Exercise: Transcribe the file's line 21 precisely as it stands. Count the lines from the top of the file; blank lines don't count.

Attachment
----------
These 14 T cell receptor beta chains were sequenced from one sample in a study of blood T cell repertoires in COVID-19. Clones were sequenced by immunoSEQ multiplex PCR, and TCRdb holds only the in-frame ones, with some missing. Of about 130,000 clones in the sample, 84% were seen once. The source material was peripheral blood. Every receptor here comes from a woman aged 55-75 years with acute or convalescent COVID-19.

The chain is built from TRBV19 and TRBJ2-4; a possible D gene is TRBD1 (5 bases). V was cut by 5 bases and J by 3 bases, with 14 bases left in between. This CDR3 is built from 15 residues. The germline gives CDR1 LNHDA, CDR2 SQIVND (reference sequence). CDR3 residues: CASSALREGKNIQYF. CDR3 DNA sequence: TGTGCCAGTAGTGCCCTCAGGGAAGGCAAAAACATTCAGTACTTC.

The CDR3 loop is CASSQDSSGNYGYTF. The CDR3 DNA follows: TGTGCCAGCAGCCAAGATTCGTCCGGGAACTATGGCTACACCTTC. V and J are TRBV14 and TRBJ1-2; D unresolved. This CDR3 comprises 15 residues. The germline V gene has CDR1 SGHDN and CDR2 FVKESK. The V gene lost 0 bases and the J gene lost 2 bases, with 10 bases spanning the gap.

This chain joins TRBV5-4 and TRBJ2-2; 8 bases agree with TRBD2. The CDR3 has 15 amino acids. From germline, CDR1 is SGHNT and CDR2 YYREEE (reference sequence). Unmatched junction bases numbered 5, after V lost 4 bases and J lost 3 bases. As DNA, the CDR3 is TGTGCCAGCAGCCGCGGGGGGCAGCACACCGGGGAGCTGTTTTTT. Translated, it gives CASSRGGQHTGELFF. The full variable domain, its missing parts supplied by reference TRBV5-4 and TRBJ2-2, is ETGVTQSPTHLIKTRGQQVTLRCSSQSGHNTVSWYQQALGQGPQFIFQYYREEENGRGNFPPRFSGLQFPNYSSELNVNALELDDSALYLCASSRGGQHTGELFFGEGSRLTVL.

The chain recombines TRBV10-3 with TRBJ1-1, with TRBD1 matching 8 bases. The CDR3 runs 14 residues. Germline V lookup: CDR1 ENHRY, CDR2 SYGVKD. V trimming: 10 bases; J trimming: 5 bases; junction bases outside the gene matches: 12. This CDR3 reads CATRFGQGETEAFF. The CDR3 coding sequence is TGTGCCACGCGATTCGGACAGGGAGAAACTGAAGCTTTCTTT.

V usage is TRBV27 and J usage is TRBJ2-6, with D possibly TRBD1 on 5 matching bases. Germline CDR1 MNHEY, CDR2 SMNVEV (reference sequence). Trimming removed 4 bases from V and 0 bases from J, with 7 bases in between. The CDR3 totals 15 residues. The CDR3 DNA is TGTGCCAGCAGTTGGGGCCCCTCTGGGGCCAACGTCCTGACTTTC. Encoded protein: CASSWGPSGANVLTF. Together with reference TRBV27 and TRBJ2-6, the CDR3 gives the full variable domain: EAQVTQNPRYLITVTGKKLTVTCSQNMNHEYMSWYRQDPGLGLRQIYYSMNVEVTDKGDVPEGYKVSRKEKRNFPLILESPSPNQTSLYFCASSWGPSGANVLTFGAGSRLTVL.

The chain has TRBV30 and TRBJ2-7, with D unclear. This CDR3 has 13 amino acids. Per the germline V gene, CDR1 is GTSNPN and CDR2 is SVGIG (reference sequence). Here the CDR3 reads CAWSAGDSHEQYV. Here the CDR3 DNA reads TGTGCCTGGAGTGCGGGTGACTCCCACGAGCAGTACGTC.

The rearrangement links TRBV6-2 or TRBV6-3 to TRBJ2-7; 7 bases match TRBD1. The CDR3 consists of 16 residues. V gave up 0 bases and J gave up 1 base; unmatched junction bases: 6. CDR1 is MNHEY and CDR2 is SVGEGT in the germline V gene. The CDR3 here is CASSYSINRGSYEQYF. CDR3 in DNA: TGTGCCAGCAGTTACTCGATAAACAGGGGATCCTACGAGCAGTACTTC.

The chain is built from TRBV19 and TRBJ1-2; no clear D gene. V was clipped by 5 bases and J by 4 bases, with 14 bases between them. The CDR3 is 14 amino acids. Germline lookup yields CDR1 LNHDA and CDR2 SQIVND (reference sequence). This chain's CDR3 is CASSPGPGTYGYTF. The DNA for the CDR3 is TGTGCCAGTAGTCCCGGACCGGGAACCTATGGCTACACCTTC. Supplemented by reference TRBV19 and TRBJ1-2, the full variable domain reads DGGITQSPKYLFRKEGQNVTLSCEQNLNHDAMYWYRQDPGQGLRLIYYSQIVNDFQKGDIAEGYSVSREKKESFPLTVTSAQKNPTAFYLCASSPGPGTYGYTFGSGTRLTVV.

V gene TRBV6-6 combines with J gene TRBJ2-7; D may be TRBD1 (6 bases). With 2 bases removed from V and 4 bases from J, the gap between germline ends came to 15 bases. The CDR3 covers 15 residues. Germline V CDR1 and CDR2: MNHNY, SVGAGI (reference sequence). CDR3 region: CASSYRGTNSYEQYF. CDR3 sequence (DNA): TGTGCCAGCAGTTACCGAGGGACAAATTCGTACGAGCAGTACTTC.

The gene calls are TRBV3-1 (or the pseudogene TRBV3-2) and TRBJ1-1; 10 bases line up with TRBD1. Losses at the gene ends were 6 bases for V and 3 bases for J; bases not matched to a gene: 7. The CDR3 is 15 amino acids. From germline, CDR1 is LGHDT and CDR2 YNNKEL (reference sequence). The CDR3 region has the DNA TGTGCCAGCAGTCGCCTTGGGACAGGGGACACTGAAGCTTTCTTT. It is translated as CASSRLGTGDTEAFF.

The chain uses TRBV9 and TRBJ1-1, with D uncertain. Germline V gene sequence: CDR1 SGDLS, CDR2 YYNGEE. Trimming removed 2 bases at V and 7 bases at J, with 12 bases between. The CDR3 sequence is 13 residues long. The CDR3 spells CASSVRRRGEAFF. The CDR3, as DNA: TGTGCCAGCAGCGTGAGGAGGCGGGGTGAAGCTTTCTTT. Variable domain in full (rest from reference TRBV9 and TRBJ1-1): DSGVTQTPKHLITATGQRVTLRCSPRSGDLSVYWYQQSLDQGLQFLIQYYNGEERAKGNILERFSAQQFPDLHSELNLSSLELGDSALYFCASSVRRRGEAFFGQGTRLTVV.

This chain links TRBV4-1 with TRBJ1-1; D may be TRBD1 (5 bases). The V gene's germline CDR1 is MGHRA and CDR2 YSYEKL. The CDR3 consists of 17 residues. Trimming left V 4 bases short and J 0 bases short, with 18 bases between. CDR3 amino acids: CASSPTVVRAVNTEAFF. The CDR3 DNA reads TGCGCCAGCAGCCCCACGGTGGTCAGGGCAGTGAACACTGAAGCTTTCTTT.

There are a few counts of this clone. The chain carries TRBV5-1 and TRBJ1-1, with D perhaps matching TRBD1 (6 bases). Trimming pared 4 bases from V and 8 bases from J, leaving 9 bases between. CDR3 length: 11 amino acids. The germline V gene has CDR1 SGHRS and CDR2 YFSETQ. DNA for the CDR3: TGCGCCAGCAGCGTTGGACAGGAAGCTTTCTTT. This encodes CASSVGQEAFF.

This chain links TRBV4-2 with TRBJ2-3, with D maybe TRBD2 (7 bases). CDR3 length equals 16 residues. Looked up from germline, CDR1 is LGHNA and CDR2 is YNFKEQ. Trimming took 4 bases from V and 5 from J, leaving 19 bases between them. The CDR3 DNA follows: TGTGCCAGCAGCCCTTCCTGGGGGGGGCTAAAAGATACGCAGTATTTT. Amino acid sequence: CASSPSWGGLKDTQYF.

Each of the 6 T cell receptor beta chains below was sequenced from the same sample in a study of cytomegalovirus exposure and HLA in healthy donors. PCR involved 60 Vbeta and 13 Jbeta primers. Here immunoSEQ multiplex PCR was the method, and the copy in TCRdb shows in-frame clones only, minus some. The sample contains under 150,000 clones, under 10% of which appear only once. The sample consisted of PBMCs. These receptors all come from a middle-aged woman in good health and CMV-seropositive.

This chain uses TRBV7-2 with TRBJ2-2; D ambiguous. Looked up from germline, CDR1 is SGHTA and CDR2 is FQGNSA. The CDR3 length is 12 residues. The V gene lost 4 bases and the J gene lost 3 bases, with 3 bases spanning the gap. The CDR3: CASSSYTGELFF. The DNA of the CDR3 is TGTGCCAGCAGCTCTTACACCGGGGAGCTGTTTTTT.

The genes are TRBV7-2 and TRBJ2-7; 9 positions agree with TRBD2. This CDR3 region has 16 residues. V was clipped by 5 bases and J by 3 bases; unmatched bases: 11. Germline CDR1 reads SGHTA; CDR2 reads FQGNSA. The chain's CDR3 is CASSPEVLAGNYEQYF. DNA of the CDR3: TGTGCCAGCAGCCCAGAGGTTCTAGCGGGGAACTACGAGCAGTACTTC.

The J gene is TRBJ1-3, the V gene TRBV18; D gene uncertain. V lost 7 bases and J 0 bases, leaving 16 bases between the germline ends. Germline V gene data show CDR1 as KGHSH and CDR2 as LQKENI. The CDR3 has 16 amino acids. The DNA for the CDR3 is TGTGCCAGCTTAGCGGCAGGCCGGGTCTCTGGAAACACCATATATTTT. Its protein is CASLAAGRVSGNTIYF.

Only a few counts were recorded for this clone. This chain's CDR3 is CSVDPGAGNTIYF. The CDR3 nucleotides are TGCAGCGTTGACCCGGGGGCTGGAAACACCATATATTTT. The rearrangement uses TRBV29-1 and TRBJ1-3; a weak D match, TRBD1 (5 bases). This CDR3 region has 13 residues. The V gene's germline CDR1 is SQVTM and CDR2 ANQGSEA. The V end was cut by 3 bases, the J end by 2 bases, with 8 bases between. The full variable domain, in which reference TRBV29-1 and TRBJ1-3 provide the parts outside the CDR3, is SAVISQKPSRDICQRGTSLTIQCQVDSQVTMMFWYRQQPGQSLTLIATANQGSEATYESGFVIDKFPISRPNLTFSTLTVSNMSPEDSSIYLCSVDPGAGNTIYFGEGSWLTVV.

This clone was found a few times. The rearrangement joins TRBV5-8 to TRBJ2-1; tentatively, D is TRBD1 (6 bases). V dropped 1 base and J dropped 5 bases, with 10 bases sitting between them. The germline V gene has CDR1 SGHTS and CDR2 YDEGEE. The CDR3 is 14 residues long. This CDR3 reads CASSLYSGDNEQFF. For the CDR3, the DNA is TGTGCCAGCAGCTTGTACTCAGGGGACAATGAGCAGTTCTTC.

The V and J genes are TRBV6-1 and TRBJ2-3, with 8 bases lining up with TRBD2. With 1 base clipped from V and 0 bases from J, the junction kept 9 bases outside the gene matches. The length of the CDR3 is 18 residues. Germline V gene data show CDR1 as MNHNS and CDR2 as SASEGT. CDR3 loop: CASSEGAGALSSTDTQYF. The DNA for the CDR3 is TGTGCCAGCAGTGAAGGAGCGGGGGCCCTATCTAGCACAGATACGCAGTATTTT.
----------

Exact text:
This clone was found a few times. The rearrangement joins TRBV5-8 to TRBJ2-1; tentatively, D is TRBD1 (6 bases). V dropped 1 base and J dropped 5 bases, with 10 bases sitting between them. The germline V gene has CDR1 SGHTS and CDR2 YDEGEE. The CDR3 is 14 residues long. This CDR3 reads CASSLYSGDNEQFF. For the CDR3, the DNA is TGTGCCAGCAGCTTGTACTCAGGGGACAATGAGCAGTTCTTC.